Fiercely Interdependent
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In a farmhouse, on a farm. With goats.
Anyone else come across this yet? I find it refreshing:

RNS Feature: "For `Possibilians,’ afterlife is one big possibility"

“It’s not being an agnostic, which I find to be a weak term,” explained Eagleman, 38, a professor at Baylor College of Medicine in Houston. “Agnosticism is not knowing whether the guy with the beard in the cloud is real or not. “Possibilianism’ is going out and making up a bunch of new stories, because we know so much more now than those people who came up with those stories thousands of years ago.”

In contrast to traditional religious descriptions of heaven, hell, reincarnation and the like, the inventive scenarios in “Sum” range from afterlives that resemble airport lounges to failed utopian experiments. In one vignette, humans who die simply resume their laborious jobs maintaining the cosmos (Earth, it seems, was a rare vacation); in another, they end up in a somewhat mundane eternity, joined only by those they had met while alive.
Raised a secular Jew, Eagleman said he dabbled in atheism as a young scientist before concluding that claiming any kind of certainty about what happens after we die—whether based on faith or science --was ultimately illogical.
While this I can hardily agree with. Spending time imagining varoius scenarios as any more than a passtime seems like someone is desiring a religion.
I like it. It's what I've been for a while, I suppose- didn't know someone wrote a book about it. I believe in a Divine- you could call It/Him/Her "God" but it ain't the beardy-sky variety. I believe I will have an afterlife. But beyond that, I'm pretty much just open to whatever happens. I no longer have any clear ideas about what the afterlife will look like, and I tend to think it might be different for everyone, potentially based on our willingness to receive what could be.

Ever read "A Gracious Plenty"? I loved that imagery- that the recently dead are involved in the natural cycles of earth- bringing in wind, rain, making the flowers bloom... before they move on to that white light. To me, I am not sure heaven would be different from being a nature spirit in that way- to ride the wind and rivers and to be a midwife to the earth.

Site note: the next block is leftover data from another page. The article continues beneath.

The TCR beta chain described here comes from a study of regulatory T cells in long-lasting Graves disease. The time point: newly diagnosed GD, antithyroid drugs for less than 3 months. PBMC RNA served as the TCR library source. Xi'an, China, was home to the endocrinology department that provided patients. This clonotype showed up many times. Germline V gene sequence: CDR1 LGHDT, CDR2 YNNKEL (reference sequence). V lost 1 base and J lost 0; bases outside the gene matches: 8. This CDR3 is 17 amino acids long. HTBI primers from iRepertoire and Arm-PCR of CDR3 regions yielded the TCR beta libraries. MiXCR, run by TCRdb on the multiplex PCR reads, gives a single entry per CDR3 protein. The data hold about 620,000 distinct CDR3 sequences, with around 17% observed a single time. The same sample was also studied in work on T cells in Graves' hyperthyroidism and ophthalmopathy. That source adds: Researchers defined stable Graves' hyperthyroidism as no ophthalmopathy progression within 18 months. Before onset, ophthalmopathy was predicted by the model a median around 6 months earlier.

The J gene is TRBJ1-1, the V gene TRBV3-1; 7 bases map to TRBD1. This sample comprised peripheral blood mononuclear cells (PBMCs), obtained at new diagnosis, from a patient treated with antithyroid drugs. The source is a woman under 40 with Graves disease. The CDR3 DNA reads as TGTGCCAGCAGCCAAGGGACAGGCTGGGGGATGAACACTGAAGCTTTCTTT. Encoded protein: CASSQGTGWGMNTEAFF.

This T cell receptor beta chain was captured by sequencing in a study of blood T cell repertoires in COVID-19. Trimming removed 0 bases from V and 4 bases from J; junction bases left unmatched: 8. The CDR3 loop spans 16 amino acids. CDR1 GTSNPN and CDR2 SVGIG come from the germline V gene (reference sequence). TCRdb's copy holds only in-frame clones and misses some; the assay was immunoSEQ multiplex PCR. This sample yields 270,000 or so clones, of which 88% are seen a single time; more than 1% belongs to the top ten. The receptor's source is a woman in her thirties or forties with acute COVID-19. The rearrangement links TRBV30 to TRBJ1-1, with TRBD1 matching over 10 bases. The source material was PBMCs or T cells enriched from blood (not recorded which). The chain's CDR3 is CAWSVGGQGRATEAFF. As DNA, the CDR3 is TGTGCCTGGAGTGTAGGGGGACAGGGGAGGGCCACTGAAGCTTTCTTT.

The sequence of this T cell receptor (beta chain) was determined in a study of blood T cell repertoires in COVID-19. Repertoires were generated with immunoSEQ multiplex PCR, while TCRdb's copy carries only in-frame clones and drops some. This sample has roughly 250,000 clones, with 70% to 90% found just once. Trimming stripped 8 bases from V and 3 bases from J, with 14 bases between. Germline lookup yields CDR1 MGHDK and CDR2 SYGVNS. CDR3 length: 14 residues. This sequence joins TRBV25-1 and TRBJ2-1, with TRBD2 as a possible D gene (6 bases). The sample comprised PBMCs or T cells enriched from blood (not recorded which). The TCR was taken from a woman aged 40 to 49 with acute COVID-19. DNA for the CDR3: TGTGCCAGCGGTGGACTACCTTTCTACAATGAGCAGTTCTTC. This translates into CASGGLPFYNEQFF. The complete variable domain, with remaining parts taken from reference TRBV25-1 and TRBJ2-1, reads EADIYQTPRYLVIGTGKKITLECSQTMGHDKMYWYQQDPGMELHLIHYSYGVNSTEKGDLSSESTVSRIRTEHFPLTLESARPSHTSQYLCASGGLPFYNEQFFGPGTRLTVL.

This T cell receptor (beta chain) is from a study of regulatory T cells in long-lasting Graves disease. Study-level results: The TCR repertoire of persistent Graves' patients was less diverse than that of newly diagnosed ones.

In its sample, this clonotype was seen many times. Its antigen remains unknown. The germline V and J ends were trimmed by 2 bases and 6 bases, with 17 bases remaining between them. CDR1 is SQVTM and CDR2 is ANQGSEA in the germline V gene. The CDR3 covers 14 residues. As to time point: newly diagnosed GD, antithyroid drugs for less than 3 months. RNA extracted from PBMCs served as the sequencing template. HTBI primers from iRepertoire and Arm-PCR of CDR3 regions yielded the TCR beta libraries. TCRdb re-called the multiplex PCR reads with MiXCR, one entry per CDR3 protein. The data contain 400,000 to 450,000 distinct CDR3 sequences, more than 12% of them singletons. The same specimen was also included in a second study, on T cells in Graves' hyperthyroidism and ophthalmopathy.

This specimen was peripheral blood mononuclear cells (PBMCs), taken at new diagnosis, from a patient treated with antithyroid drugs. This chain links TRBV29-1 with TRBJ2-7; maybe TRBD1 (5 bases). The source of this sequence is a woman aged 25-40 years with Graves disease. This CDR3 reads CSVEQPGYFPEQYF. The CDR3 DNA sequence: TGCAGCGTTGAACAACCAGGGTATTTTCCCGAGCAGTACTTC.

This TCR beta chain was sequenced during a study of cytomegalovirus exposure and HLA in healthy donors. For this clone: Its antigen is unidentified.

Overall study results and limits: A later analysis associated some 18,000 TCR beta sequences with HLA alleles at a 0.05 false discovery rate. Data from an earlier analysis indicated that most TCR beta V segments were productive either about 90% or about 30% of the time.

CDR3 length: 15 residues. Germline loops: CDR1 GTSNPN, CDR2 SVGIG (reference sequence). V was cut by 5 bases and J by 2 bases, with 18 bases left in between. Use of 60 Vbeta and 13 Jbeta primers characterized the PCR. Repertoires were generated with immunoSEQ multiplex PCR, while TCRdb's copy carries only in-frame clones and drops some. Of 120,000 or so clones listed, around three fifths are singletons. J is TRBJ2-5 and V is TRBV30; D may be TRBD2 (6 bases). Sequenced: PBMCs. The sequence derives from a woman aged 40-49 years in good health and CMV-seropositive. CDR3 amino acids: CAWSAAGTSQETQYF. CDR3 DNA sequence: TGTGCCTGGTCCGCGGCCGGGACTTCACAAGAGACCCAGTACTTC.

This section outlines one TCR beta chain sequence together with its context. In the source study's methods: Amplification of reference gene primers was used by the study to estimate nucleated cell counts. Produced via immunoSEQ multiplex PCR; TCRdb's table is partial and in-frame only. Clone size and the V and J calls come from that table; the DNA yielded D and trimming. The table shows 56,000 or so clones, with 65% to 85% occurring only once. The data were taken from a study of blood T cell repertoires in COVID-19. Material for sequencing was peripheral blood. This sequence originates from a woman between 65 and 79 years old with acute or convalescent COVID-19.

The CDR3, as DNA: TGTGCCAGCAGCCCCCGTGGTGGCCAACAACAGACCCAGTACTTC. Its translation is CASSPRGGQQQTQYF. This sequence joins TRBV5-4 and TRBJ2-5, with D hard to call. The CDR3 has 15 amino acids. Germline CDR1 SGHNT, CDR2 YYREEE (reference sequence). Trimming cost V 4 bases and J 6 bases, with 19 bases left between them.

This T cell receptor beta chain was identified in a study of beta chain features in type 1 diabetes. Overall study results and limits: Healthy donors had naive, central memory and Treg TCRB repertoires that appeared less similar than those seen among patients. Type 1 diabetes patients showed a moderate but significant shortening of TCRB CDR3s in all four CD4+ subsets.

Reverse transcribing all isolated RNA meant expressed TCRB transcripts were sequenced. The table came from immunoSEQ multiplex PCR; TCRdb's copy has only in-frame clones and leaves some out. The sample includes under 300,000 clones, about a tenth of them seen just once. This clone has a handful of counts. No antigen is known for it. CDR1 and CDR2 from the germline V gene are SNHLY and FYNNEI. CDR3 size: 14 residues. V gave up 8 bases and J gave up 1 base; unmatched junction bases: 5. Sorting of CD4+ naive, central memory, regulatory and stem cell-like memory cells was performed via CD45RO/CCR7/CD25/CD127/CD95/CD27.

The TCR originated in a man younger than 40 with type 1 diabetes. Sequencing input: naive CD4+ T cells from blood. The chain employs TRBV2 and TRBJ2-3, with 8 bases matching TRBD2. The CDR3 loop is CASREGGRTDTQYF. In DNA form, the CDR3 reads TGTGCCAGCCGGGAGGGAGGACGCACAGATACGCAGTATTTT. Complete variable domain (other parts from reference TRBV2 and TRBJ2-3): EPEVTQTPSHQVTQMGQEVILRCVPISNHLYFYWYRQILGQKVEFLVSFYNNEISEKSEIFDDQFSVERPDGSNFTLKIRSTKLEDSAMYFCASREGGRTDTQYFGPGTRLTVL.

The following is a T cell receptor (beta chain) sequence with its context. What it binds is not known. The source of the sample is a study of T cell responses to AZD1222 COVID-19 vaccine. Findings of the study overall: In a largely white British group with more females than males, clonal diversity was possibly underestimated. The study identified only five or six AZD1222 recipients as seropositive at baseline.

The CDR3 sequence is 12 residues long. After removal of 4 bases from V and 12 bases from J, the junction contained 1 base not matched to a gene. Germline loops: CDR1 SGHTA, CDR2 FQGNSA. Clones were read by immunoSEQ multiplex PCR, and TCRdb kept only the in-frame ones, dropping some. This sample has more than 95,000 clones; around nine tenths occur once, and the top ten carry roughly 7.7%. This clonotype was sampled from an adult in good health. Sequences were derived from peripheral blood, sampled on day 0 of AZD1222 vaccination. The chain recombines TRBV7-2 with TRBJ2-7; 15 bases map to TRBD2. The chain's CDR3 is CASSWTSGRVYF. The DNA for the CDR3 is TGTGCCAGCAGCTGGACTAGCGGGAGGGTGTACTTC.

“It’s not being an agnostic, which I find to be a weak term,” explained Eagleman, 38, a professor at Baylor College of Medicine in Houston.

When Thomas Huxley coined the term he did not intend it to be a weak term; he meant it to be as robust any "view".

Perhaps the professor needs to read some more wiki! -


Types of agnosticism

Agnosticism can be subdivided into several subcategories. Recently suggested variations include:

—the view that the question of the existence or nonexistence of a deity or deities and the nature of ultimate reality is unknowable by reason of our natural inability to verify any experience with anything but another subjective experience. A strong agnostic would say, "I cannot know whether a deity exists or not, and neither can you."
  • Weak agnosticism (also called "soft," "open," "empirical," or "temporal agnosticism")
—the view that the existence or nonexistence of any deities is currently unknown but is not necessarily unknowable, therefore one will withhold judgment until/if any evidence is available. A weak agnostic would say, "I don't know whether any deities exist or not, but maybe one day when there is more evidence we can find something out."
—the view that there is no proof of either the existence or nonexistence of any deity, but since any deity that may exist appears unconcerned for the universe or the welfare of its inhabitants, the question is largely academic.

—the view of those who do not claim to know of the existence of any deity, and do not believe in any.
—the view of those who do not claim to know of the existence of any deity, but still believe in such an existence. Søren Kierkegaard believed that knowledge of any deity is impossible, and because of that people who want to be theists must believe: "If I am capable of grasping God objectively, I do not believe, but precisely because I cannot do this I must believe."